The LightSail 2 spacecraft, the first-ever crowdfunded solar-sailing spacecraft, successfully conducted tests in Earth’s orbit, The Daily Express reported Monday. During the tests, the small 10 x 10 x 30 cm spacecraft changed its orbit using only propulsion created from the light of the sun.
“We’re thrilled to announce mission success for LightSail 2,” says Bruce Betts, LightSail program manager and a chief scientist from US-based Planetary Society, the developer. “Our criteria was to demonstrate controlled solar sailing in a CubeSat by changing the spacecraft’s orbit using only the light pressure of the Sun, something that’s never been done before.”
The solar sail spacecraft should, in theory, be able to reach speeds impossible for conventional fuel-propelled spacecraft. As the light from the sun bounces from the solar sail’s reflective surface, each photon generates a small push. While each push is barely detectable, it is constant, and, in the vacuum of space, there’s nothing to slow the spacecraft from constantly accelerating, as long as there is light.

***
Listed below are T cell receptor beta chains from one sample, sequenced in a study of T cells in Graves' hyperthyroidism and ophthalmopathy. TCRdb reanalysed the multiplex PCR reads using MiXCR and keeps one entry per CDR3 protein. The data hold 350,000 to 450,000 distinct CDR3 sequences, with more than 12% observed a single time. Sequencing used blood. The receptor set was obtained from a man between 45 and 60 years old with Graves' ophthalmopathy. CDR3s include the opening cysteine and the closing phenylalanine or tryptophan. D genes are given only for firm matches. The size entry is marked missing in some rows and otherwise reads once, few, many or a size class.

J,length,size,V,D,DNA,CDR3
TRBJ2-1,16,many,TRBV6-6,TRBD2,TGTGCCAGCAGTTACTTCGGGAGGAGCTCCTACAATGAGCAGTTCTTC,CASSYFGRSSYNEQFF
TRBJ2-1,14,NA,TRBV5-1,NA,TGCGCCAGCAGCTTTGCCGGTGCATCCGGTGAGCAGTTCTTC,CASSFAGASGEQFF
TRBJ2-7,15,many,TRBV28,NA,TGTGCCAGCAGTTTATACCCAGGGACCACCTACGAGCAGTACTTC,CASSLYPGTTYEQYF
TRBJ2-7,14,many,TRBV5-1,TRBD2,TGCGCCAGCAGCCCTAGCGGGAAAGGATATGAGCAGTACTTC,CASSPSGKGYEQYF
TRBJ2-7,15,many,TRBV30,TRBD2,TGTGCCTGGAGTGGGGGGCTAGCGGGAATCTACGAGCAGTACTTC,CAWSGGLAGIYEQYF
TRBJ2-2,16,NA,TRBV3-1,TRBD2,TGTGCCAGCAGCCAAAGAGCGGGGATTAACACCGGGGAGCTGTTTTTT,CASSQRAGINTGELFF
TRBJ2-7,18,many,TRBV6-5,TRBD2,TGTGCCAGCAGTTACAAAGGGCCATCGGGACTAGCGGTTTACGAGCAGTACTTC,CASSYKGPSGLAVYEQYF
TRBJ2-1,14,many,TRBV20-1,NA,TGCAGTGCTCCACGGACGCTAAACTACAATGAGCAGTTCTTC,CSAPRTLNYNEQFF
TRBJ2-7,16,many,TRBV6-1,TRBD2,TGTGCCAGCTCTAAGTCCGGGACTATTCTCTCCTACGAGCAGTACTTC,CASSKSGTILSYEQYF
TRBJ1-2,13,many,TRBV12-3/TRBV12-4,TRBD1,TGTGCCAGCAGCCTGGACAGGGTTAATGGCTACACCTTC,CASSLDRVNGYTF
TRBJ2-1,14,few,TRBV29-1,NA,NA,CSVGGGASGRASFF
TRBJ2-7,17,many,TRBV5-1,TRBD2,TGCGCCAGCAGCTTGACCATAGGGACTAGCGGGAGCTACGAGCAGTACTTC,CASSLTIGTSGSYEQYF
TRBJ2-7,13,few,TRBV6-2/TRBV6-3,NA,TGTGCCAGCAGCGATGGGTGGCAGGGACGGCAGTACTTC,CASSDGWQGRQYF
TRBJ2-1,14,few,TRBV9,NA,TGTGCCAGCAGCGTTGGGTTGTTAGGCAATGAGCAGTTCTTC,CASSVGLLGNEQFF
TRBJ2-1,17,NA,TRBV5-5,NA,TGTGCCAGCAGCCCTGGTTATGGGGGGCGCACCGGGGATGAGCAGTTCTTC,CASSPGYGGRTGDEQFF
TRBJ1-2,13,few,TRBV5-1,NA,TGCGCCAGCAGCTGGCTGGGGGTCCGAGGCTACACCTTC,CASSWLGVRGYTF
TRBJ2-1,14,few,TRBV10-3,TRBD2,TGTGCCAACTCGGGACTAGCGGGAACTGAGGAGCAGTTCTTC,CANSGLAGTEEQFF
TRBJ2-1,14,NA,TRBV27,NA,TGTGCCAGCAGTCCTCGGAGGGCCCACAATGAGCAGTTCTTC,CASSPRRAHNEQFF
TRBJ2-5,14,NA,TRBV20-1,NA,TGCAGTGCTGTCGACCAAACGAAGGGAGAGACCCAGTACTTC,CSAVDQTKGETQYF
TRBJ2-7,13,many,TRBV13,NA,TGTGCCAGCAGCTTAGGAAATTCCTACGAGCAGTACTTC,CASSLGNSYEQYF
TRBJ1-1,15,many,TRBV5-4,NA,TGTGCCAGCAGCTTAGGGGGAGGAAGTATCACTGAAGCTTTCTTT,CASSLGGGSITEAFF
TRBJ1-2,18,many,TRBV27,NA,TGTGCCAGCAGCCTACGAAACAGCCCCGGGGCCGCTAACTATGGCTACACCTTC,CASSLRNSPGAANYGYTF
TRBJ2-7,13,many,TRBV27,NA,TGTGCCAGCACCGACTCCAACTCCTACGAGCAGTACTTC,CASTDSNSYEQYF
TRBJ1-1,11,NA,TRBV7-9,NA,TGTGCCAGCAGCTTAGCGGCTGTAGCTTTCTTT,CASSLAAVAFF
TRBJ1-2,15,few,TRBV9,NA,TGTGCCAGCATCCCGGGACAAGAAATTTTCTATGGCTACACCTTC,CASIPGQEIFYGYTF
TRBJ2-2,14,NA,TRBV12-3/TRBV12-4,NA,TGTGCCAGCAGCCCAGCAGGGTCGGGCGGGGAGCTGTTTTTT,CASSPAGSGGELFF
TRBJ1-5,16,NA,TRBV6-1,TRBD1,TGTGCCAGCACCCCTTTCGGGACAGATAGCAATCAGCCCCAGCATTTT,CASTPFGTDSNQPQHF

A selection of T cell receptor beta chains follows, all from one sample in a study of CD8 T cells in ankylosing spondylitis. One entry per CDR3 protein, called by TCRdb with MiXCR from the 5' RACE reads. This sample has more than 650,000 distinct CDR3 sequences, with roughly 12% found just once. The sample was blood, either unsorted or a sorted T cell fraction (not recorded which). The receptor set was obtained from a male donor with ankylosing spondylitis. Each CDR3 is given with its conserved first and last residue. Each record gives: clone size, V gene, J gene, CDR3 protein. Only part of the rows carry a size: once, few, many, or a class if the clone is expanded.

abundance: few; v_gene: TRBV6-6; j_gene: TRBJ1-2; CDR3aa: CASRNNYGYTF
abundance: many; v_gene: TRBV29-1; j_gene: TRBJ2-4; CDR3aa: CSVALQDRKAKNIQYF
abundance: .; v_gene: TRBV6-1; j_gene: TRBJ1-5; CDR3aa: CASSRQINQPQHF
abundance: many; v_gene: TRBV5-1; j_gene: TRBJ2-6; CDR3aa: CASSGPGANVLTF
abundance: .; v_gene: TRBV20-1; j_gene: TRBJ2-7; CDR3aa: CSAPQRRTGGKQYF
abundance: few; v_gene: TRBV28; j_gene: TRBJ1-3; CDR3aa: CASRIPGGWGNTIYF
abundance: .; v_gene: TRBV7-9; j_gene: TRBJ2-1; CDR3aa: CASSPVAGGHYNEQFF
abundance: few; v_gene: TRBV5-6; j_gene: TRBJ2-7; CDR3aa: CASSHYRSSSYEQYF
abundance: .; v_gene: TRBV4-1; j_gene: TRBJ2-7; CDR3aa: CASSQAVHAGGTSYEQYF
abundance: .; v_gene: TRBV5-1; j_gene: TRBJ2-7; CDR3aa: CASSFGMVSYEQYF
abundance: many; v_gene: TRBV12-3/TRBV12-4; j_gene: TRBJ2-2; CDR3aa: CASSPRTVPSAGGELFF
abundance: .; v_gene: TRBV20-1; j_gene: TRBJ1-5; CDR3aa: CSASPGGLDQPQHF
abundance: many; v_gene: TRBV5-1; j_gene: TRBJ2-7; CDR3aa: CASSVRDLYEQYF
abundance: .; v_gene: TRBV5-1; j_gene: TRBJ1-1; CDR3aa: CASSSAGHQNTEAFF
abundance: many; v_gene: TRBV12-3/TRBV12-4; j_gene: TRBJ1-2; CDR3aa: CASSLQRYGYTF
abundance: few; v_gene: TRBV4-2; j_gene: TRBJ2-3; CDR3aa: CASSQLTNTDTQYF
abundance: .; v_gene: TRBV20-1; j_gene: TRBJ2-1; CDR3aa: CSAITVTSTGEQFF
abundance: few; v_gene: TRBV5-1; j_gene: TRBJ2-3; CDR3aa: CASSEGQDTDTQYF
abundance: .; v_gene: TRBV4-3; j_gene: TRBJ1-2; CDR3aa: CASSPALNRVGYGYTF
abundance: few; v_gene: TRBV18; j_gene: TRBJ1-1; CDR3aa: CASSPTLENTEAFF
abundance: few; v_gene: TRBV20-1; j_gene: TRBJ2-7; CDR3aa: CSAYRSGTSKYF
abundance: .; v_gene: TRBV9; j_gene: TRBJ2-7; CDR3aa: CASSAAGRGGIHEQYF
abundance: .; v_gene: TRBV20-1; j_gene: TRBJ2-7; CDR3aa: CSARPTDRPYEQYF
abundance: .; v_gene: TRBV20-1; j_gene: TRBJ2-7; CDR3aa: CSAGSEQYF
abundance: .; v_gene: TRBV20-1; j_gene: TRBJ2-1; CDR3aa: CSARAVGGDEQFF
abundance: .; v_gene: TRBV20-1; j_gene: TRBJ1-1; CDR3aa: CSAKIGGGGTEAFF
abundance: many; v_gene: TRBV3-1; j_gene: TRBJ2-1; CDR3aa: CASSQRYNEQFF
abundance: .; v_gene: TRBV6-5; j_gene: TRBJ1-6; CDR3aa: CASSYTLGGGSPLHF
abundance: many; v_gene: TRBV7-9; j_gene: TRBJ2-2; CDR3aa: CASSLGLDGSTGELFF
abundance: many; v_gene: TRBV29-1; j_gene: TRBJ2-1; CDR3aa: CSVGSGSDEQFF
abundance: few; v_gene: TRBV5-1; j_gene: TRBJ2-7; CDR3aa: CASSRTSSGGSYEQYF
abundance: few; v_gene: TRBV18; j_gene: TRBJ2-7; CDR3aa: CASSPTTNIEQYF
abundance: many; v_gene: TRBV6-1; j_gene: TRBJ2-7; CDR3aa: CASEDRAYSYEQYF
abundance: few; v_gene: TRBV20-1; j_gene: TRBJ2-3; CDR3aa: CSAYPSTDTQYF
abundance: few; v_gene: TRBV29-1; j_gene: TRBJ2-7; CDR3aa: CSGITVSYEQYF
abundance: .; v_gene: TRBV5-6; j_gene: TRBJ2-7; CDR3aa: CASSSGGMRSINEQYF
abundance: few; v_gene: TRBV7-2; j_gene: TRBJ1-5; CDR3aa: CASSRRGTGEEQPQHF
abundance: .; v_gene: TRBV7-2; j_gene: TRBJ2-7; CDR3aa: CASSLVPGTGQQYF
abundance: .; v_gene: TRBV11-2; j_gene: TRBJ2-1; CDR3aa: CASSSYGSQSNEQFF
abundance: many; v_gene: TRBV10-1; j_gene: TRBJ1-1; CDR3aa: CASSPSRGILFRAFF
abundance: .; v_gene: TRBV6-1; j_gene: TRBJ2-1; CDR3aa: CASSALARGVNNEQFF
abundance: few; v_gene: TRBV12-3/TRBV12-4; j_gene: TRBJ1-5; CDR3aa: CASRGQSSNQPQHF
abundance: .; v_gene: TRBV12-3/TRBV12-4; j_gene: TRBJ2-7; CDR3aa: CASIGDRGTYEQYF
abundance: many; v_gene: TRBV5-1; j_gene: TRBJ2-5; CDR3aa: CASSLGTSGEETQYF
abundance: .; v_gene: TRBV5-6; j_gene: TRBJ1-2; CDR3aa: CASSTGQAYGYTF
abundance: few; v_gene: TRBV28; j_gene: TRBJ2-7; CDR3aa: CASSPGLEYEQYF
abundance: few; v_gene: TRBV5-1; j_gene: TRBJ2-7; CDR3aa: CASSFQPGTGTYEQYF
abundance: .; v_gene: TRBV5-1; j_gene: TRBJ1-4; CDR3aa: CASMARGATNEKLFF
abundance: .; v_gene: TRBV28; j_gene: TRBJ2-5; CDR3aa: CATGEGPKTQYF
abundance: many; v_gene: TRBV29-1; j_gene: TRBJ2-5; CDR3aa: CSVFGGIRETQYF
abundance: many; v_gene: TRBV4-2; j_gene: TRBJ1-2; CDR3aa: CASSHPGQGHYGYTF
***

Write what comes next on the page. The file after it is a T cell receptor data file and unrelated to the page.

According to Planetary Society CEO Bill Nye, the idea of solar sailing is not new.
“Carl Sagan talked about solar sailing when I was in his class in 1977. But the idea goes back at least to 1607, when Johannes Kepler noticed that comet tails must be created by energy from the Sun,” he said.
In 2010, Japan’s IKAROS spacecraft was the first to prove the feasibility of solar sailing. However, the LightSail is different in that its funding was provided by donations of an estimated 50,000 people.
“It amazes me that 50,000 people came together to fly a solar sail,” said Jennifer Vaughn, Planetary Society chief operating officer. “Imagine if that number became 500,000 or 5 million. It’s a thrilling concept. LightSail 2 proves the power of public support.”